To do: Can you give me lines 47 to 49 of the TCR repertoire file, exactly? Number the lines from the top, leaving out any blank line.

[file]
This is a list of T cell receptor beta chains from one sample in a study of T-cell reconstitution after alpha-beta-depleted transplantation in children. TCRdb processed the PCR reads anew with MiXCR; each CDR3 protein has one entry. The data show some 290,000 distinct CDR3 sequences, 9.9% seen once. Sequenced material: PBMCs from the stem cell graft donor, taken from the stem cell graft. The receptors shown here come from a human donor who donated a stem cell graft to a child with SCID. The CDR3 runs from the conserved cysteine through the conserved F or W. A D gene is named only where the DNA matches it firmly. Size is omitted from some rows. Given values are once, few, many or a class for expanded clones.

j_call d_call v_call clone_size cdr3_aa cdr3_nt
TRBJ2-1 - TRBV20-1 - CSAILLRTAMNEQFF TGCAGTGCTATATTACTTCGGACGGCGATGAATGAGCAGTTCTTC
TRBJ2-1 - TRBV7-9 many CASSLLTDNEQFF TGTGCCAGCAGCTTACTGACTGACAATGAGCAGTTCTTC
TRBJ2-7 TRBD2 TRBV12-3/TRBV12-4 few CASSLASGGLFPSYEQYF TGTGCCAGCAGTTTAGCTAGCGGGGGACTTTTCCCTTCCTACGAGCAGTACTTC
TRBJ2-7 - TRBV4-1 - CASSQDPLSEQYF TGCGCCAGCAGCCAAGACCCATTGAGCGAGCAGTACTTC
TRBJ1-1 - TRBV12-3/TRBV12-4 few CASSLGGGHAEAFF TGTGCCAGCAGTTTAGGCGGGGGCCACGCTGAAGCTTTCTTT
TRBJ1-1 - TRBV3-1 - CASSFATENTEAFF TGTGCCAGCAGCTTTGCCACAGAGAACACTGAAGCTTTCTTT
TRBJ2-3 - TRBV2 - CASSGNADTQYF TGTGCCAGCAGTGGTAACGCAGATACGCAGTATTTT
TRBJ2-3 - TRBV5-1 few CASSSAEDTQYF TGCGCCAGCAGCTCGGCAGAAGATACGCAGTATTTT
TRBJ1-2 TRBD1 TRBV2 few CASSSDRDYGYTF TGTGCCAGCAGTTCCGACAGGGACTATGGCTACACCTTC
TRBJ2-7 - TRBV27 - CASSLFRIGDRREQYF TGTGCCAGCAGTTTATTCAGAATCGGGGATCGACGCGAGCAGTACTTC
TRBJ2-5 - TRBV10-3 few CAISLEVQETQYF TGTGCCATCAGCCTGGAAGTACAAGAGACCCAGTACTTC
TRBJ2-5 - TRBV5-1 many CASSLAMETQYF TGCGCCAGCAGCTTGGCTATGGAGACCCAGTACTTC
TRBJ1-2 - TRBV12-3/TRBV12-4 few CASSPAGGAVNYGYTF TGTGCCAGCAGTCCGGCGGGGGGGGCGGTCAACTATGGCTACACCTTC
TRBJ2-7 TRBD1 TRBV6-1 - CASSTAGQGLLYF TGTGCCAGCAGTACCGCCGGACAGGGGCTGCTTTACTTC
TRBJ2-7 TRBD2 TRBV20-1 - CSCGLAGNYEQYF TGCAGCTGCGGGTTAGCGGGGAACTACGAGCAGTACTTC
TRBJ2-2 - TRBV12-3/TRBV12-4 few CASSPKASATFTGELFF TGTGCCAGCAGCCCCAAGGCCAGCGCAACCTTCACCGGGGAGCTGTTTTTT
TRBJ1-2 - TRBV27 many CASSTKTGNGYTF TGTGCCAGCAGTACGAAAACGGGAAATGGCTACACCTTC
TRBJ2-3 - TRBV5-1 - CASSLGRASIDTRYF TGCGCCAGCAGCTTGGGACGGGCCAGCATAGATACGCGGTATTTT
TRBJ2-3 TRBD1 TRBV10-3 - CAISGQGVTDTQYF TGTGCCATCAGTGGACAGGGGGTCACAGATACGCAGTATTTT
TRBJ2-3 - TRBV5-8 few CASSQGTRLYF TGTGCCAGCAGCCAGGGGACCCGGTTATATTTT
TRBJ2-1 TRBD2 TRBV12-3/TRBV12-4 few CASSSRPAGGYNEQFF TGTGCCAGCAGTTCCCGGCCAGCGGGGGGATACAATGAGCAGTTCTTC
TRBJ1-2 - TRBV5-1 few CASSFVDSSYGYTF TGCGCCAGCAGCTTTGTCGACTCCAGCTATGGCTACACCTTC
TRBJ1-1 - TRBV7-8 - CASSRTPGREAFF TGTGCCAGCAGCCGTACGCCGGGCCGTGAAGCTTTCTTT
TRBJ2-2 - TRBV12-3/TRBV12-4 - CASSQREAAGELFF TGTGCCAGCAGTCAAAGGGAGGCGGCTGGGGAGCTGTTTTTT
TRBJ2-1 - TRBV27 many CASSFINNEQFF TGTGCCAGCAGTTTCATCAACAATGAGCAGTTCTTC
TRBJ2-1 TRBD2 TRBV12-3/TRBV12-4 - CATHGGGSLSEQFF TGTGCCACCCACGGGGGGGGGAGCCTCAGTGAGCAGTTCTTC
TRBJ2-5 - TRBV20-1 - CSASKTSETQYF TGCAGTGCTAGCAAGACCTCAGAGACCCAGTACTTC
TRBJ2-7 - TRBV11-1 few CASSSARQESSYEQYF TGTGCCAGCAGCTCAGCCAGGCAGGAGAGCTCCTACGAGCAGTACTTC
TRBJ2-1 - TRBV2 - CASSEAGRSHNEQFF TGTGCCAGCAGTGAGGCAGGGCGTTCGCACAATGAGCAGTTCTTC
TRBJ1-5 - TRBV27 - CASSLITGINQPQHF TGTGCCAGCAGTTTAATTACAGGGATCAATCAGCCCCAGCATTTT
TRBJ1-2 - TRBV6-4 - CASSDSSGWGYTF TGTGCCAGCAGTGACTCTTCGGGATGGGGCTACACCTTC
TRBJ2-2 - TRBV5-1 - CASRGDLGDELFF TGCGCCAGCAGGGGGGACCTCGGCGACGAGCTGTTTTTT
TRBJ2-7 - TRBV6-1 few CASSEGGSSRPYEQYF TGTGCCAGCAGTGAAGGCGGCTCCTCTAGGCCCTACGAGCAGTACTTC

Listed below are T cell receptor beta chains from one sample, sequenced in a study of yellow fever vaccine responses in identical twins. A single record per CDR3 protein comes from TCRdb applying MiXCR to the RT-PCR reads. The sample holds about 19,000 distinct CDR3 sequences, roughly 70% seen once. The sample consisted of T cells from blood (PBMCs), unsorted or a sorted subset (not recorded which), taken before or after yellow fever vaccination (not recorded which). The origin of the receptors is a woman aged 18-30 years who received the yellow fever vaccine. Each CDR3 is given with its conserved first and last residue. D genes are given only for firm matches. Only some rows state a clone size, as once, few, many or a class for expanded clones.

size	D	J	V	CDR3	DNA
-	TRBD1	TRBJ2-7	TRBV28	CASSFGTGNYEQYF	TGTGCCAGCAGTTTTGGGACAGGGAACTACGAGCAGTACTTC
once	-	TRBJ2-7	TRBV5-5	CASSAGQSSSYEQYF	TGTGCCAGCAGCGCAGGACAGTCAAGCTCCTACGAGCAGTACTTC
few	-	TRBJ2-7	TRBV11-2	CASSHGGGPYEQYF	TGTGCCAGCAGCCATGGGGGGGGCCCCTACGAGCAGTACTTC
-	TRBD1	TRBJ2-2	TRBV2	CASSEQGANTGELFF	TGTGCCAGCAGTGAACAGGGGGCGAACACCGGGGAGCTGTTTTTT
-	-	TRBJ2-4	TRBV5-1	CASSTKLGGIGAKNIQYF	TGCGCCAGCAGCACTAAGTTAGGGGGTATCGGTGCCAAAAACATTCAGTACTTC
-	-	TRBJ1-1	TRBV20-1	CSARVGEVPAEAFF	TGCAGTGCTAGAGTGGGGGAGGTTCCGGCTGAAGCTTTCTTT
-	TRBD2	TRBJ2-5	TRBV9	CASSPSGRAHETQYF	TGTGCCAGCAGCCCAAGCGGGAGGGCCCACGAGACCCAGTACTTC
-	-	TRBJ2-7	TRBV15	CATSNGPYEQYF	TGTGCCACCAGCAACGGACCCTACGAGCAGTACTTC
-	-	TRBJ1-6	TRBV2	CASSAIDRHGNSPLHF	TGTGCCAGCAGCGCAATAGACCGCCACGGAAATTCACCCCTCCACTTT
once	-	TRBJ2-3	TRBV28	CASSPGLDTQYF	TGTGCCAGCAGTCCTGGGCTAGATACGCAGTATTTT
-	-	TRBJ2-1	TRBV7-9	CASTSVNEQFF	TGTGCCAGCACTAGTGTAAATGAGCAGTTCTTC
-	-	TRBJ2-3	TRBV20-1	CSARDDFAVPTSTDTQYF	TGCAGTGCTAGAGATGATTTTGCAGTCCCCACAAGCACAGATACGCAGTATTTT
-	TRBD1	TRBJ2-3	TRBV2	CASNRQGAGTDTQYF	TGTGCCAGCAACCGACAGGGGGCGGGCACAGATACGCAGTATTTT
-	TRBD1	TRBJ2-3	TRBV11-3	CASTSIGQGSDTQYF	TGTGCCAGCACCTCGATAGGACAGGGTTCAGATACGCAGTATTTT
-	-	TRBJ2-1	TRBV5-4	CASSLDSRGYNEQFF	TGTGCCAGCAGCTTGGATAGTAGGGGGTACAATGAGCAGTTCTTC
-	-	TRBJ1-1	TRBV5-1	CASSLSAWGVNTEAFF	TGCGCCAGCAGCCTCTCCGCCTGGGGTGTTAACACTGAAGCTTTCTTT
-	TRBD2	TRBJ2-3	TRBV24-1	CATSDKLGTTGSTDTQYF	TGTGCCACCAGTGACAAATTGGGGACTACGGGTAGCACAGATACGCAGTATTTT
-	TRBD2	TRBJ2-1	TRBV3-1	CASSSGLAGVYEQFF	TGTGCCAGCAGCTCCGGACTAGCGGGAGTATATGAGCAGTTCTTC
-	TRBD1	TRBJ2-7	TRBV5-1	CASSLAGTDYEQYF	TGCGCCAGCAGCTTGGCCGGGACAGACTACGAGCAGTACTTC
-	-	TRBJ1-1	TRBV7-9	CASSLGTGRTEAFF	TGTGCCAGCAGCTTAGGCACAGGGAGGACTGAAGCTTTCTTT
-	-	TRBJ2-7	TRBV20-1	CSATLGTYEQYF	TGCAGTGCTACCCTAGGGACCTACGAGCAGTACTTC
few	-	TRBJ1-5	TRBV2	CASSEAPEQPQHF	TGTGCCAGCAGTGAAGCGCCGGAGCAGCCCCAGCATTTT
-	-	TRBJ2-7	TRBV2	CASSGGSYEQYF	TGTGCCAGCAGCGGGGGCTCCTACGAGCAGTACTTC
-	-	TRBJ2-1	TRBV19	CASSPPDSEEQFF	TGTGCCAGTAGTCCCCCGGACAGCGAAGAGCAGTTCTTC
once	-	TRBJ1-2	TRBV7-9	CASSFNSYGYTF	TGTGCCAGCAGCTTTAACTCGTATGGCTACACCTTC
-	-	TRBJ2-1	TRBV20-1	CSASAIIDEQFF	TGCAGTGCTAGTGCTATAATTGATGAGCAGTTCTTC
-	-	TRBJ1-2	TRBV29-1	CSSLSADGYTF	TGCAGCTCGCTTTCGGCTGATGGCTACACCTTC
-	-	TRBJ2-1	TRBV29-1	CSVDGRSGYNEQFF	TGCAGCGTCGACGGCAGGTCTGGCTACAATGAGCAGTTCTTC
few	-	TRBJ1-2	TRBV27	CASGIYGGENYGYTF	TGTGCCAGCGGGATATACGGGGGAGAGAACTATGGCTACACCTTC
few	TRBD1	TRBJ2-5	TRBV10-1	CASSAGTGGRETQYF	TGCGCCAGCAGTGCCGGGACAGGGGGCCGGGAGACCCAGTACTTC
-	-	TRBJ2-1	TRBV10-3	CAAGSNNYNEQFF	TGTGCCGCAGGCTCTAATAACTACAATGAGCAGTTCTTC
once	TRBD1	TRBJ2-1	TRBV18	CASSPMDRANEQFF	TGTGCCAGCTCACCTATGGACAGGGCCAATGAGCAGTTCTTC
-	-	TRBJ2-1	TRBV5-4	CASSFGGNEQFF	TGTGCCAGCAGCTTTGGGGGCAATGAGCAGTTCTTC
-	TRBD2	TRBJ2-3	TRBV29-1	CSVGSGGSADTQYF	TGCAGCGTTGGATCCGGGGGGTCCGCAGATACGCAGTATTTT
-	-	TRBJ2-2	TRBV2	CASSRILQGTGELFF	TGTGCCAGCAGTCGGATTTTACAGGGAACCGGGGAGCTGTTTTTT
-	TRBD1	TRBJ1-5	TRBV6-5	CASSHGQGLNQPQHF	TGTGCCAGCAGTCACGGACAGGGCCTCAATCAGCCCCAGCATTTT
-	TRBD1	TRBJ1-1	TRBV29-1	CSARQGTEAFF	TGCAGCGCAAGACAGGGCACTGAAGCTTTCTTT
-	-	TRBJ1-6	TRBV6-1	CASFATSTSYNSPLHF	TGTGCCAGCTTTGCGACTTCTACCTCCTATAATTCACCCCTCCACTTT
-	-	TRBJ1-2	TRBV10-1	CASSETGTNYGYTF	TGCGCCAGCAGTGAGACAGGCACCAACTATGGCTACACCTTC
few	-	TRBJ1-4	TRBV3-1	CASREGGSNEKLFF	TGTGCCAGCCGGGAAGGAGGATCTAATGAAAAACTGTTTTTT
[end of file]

once	-	TRBJ2-3	TRBV28	CASSPGLDTQYF	TGTGCCAGCAGTCCTGGGCTAGATACGCAGTATTTT
-	-	TRBJ2-1	TRBV7-9	CASTSVNEQFF	TGTGCCAGCACTAGTGTAAATGAGCAGTTCTTC
-	-	TRBJ2-3	TRBV20-1	CSARDDFAVPTSTDTQYF	TGCAGTGCTAGAGATGATTTTGCAGTCCCCACAAGCACAGATACGCAGTATTTT